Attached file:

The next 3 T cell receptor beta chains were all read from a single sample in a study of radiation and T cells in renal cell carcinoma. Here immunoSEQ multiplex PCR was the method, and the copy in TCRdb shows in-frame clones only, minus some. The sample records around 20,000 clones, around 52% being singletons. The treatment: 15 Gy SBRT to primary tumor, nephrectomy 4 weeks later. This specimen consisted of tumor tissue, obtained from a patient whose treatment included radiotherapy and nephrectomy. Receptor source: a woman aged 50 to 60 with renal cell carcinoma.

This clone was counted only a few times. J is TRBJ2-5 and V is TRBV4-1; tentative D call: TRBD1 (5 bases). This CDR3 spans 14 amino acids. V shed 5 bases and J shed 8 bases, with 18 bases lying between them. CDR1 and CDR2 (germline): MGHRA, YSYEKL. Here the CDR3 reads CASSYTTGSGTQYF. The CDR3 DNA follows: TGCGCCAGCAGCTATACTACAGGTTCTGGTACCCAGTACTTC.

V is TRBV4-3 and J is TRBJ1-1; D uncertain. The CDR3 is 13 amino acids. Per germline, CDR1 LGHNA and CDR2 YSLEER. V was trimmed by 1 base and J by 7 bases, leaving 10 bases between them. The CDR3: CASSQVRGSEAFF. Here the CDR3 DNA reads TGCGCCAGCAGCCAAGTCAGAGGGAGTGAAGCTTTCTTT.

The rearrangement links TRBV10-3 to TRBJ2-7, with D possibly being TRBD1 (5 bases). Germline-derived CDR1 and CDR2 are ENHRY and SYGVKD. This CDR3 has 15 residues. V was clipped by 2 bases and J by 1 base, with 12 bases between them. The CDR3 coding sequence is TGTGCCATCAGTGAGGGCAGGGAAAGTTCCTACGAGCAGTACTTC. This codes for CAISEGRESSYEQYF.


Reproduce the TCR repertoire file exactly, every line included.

The next 3 T cell receptor beta chains were all read from a single sample in a study of radiation and T cells in renal cell carcinoma. Here immunoSEQ multiplex PCR was the method, and the copy in TCRdb shows in-frame clones only, minus some. The sample records around 20,000 clones, around 52% being singletons. The treatment: 15 Gy SBRT to primary tumor, nephrectomy 4 weeks later. This specimen consisted of tumor tissue, obtained from a patient whose treatment included radiotherapy and nephrectomy. Receptor source: a woman aged 50 to 60 with renal cell carcinoma.

This clone was counted only a few times. J is TRBJ2-5 and V is TRBV4-1; tentative D call: TRBD1 (5 bases). This CDR3 spans 14 amino acids. V shed 5 bases and J shed 8 bases, with 18 bases lying between them. CDR1 and CDR2 (germline): MGHRA, YSYEKL. Here the CDR3 reads CASSYTTGSGTQYF. The CDR3 DNA follows: TGCGCCAGCAGCTATACTACAGGTTCTGGTACCCAGTACTTC.

V is TRBV4-3 and J is TRBJ1-1; D uncertain. The CDR3 is 13 amino acids. Per germline, CDR1 LGHNA and CDR2 YSLEER. V was trimmed by 1 base and J by 7 bases, leaving 10 bases between them. The CDR3: CASSQVRGSEAFF. Here the CDR3 DNA reads TGCGCCAGCAGCCAAGTCAGAGGGAGTGAAGCTTTCTTT.

The rearrangement links TRBV10-3 to TRBJ2-7, with D possibly being TRBD1 (5 bases). Germline-derived CDR1 and CDR2 are ENHRY and SYGVKD. This CDR3 has 15 residues. V was clipped by 2 bases and J by 1 base, with 12 bases between them. The CDR3 coding sequence is TGTGCCATCAGTGAGGGCAGGGAAAGTTCCTACGAGCAGTACTTC. This codes for CAISEGRESSYEQYF.